We receive letters here from time to time from various charities and organizations, thanking us for coffee and burlap bag donations. It's always a pleasure to hear how we have been able to help our fellow human beings. However, recently we learnt that we have also been helping a rather different species, namely the Lebia grandis
(that's a ground beetle to you and me). John Dudley Fort of the Underwood Ecology Lab at Florida State University wrote to us:
I am writing to thank you for supplying us with burlap sacks via Carla Marie Reid, owner of Black Dog Cafe in Tallahassee. As Carla may have mentioned, we are using these sacks to help us in our plant-insect ecology research. We are creating traps to capture the ground beetle Lebia grandis. This beetle preys upon the eggs of the Colorado potato beetle (Leptinotarsa decemlineata ) and its cousin, the False potato beetle (Leptinotarsa juncta ). Studying these beetles will help us better understand their effect on a weed known as horsenettle (Solanum carolinese ). The egg-predator Lebia grandis is an elusive and fascinating member of its family, the Carabid Beetles. According to Eleanor Groden's ground-breaking research in Maine and Michigan during the 1980's and early '90's, this beetle may be a significant source of mortality for the Colorado potato beetle. This would be an interesting phenomenon to better understand because the Colorado potato beetle has a strong negative impact on production of potatoes and related vegetable crops. Before the work of Dr. Groden, this beetle was only found by doing midnight surveys. However, Eleanor discovered that this beetle could be captured by wrapping wooden stakes in strips of burlap and periodically checking these traps. We are building these traps in Tallahassee and will be very interested to see what we find living in our local populations of horsenettle, a close relative of the cultivated potato.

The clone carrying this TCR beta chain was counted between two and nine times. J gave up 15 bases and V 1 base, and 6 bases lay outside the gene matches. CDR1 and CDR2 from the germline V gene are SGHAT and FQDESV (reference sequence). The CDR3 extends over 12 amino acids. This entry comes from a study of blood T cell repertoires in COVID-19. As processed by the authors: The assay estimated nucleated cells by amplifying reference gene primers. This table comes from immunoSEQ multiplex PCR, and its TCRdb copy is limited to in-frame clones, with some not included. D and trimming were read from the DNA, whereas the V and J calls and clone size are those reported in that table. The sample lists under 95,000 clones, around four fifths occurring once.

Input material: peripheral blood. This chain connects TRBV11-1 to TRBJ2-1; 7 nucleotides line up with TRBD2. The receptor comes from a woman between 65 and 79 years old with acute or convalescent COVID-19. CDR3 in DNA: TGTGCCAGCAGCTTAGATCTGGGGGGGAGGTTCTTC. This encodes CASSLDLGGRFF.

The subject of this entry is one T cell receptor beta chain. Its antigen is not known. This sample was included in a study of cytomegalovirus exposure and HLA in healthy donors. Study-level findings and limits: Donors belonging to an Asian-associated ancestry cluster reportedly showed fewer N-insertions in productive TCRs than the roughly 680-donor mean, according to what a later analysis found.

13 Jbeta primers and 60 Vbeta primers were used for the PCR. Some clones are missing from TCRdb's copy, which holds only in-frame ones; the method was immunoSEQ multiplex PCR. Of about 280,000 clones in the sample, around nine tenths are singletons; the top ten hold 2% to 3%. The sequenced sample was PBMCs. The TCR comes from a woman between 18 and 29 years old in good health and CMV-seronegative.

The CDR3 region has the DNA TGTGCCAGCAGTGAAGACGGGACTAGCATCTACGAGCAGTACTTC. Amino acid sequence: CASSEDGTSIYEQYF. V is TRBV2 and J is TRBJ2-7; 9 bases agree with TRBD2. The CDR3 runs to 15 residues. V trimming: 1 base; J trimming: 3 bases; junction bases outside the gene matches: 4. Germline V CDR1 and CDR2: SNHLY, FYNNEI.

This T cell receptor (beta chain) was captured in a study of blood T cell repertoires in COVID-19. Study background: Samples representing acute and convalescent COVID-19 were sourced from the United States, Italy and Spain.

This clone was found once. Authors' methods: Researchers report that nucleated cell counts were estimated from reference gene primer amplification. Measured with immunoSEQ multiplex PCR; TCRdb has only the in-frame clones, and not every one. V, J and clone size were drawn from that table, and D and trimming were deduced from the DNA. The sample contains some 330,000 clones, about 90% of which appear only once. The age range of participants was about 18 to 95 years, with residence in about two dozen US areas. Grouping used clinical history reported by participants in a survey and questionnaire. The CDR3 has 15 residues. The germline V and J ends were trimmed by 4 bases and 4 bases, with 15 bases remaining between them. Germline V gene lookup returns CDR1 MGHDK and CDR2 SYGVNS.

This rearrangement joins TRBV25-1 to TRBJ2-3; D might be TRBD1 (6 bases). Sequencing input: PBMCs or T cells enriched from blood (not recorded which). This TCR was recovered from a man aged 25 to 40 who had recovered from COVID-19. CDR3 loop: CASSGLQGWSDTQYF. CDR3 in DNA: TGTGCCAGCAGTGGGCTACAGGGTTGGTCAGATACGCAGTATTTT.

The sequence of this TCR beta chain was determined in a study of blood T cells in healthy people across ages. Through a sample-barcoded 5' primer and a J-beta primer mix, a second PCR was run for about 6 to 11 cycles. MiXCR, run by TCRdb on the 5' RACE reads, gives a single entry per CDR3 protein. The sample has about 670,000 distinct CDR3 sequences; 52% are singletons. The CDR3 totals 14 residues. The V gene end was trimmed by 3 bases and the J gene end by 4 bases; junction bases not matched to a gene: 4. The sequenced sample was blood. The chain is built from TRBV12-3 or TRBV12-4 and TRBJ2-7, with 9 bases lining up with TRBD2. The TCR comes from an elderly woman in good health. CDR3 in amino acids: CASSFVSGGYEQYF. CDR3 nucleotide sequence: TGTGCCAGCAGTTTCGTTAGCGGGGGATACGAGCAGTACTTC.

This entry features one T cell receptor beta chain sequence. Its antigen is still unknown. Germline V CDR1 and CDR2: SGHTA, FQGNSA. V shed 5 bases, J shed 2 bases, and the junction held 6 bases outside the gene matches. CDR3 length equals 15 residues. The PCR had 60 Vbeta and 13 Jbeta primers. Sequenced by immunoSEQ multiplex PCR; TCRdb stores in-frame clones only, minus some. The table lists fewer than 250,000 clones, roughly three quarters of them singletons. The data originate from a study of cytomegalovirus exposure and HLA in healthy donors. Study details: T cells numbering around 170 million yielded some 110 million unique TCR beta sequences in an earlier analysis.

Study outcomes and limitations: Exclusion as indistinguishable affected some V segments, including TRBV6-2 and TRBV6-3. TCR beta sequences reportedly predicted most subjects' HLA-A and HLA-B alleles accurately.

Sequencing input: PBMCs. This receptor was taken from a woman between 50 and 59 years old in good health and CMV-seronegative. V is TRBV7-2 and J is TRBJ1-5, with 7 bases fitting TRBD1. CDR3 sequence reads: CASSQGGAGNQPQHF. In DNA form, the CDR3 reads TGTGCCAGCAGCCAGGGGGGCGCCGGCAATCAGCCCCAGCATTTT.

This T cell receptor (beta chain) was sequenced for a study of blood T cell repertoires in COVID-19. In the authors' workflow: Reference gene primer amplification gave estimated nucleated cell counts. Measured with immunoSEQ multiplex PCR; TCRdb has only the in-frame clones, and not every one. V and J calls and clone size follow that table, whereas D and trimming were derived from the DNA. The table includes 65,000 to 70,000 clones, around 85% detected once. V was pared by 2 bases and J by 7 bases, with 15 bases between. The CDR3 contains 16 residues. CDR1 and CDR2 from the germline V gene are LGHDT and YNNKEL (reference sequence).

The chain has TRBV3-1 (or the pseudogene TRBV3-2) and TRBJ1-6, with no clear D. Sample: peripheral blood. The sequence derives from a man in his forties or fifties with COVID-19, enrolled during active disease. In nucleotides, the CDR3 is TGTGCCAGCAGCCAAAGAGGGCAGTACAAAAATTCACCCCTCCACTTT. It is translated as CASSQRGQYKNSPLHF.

It just makes you feel warm and fuzzy inside, doesn't it?